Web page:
by Conor Friedersdorf
That's what worries James Poulos, who says maturity is the real dividing line between the two Americas. He's reacting to that New York Times piece that begins by asking, "Why are so many people in their twenties taking so long to grow up?" My guess is that changing social mores -- that is to say, fear of divorce, higher rates of college attendance, and an ability to have sex before marriage sans stigma -- are causing people to get married later. As a result, they're having kids later, thereby delaying the time when they're forced to reorient their priorities to reflect the fact that they're responsible for a helpless young life. This helps explain why young adults are moving back in with their parents more often. So does the increased cost of education and attendant rise in student debt, the increased cost of housing, family homes that are larger than they were a generation ago, and Baby Boomer parents who are much easier to live with than their WWII Generation parents would've been.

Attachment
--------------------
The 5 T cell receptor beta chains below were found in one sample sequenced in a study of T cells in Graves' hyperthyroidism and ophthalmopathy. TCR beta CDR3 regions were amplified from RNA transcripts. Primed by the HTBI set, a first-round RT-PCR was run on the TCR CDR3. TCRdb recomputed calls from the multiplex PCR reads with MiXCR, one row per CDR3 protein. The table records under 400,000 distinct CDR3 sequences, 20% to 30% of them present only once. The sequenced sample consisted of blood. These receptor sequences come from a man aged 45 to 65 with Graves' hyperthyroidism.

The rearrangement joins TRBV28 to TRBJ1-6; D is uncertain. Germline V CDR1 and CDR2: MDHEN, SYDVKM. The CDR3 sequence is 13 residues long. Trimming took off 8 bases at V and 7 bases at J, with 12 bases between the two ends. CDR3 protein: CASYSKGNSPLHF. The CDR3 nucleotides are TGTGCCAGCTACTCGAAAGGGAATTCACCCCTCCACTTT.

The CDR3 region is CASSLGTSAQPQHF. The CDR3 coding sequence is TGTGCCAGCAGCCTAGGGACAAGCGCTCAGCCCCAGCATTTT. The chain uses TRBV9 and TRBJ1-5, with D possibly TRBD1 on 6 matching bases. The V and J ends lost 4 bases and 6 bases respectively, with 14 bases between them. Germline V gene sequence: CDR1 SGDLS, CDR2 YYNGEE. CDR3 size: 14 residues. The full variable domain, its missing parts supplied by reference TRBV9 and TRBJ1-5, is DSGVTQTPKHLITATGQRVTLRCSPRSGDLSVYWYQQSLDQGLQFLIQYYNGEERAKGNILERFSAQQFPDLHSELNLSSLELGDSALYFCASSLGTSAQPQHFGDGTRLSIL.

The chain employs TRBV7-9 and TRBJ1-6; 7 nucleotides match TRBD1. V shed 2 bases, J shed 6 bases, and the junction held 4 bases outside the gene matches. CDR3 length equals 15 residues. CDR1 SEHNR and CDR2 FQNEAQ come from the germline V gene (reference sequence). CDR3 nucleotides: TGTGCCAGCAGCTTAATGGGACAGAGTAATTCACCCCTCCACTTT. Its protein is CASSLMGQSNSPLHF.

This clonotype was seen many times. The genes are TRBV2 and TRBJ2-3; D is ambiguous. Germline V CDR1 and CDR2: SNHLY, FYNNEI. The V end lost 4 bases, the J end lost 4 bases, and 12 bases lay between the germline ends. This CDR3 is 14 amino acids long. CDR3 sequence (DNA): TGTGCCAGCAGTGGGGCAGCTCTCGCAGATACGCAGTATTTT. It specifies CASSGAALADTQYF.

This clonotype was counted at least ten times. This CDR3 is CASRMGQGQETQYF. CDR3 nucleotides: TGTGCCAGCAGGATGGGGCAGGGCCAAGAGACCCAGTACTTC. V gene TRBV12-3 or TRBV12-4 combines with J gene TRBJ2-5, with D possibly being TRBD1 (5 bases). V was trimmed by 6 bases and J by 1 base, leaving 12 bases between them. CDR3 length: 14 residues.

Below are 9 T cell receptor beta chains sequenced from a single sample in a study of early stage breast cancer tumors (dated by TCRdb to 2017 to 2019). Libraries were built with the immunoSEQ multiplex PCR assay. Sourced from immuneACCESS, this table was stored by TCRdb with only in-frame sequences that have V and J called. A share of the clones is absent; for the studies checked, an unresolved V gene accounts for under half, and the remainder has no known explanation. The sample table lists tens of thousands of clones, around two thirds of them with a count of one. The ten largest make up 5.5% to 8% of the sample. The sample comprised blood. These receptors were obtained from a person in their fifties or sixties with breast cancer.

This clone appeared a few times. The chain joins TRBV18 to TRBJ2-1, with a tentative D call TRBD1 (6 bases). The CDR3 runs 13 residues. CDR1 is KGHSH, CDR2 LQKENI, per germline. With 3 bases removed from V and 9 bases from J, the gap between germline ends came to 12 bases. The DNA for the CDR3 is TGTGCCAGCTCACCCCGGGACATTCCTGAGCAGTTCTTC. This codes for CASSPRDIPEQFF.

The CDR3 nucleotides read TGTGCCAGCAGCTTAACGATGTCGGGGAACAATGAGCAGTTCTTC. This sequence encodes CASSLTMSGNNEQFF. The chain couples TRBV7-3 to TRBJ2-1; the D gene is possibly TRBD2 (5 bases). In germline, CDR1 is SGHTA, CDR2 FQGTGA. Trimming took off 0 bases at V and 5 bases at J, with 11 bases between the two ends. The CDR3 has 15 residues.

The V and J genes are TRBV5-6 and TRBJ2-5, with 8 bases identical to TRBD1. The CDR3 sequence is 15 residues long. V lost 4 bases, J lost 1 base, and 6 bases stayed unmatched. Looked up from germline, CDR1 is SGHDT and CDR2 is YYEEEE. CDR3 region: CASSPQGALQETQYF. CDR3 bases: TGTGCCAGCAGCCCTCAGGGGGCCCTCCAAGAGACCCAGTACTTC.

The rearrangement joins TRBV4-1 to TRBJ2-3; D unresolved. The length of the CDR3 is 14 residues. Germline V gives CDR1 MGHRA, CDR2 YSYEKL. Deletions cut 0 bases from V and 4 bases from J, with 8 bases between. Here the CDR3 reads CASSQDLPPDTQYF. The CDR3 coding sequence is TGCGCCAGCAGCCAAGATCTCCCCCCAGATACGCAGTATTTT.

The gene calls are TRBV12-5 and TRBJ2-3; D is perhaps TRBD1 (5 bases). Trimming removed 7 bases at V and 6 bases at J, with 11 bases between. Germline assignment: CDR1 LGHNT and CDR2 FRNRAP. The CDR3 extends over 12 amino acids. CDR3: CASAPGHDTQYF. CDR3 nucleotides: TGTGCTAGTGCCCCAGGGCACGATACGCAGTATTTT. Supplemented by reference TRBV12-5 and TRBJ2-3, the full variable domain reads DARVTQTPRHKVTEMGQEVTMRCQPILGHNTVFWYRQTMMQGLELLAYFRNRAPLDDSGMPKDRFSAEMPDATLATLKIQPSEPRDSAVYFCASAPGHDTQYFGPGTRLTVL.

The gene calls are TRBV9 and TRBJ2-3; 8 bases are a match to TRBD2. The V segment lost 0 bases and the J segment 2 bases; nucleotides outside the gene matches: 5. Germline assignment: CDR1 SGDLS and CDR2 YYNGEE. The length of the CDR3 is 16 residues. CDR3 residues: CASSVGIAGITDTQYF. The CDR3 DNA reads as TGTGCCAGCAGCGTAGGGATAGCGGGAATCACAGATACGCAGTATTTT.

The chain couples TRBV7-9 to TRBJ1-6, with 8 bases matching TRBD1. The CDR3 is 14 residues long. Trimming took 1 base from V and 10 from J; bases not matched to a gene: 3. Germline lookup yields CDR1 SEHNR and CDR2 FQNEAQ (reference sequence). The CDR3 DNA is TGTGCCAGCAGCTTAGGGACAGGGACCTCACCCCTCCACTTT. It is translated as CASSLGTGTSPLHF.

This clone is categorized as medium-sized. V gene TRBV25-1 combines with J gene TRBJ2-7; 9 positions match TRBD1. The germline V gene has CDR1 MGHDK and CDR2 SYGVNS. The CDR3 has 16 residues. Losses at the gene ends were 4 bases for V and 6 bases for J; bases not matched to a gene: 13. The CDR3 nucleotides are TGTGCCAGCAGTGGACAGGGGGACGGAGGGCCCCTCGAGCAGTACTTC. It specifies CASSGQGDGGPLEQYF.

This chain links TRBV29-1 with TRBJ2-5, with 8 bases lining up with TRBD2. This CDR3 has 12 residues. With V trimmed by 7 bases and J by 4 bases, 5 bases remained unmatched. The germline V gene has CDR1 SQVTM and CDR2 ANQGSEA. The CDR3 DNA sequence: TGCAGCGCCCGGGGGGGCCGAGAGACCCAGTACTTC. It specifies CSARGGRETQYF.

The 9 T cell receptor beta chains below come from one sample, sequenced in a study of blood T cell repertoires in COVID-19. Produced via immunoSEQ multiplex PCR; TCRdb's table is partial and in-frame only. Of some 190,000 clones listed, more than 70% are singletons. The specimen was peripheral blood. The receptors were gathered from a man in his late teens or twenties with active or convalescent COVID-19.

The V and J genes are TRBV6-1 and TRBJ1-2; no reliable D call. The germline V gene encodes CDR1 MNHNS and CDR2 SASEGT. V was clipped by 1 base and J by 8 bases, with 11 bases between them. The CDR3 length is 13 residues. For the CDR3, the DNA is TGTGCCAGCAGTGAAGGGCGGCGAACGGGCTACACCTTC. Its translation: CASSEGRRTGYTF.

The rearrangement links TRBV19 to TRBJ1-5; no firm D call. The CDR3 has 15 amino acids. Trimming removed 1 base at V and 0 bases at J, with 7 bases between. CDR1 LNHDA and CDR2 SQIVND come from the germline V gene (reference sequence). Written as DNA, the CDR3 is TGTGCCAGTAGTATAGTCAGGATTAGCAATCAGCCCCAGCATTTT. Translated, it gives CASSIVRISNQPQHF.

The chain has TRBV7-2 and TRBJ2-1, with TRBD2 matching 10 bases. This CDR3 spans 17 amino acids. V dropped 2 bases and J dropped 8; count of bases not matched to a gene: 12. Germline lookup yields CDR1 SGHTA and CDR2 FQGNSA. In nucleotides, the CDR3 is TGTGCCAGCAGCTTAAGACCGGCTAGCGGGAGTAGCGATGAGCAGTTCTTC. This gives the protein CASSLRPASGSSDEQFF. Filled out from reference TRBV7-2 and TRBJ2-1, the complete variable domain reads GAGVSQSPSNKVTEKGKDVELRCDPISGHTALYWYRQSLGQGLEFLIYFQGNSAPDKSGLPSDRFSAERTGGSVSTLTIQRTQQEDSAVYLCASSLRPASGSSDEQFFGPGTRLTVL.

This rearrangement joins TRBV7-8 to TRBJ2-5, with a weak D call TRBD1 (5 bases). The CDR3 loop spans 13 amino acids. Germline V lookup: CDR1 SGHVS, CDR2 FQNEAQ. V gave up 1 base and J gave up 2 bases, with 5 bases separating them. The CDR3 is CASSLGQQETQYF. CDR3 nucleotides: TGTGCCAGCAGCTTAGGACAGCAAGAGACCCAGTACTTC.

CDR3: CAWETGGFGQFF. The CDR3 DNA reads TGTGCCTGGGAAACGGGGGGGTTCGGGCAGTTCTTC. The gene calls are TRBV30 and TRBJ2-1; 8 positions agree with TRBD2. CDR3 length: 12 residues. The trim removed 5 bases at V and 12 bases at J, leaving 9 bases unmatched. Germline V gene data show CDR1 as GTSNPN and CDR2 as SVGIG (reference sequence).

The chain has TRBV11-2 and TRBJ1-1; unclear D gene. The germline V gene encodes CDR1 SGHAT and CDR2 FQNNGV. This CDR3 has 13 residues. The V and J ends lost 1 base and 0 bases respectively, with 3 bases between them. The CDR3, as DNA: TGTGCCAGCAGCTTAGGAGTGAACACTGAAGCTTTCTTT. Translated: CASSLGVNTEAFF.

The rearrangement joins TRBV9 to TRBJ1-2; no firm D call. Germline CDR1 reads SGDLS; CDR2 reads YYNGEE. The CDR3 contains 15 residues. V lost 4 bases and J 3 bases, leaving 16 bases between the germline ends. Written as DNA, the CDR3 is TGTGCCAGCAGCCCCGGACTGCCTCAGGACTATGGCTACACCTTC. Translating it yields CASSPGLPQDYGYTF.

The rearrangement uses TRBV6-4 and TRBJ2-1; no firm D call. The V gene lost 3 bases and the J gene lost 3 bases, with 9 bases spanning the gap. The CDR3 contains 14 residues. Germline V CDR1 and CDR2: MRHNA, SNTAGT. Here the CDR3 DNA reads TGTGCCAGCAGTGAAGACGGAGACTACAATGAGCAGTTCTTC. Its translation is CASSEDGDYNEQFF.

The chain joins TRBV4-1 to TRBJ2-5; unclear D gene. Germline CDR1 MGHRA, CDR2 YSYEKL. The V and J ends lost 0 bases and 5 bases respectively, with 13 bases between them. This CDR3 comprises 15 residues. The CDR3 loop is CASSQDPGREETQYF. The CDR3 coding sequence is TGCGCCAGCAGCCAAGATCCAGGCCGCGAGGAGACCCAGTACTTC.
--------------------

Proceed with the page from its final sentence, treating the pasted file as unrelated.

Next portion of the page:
I am skeptical of the idea that kids today are less mature.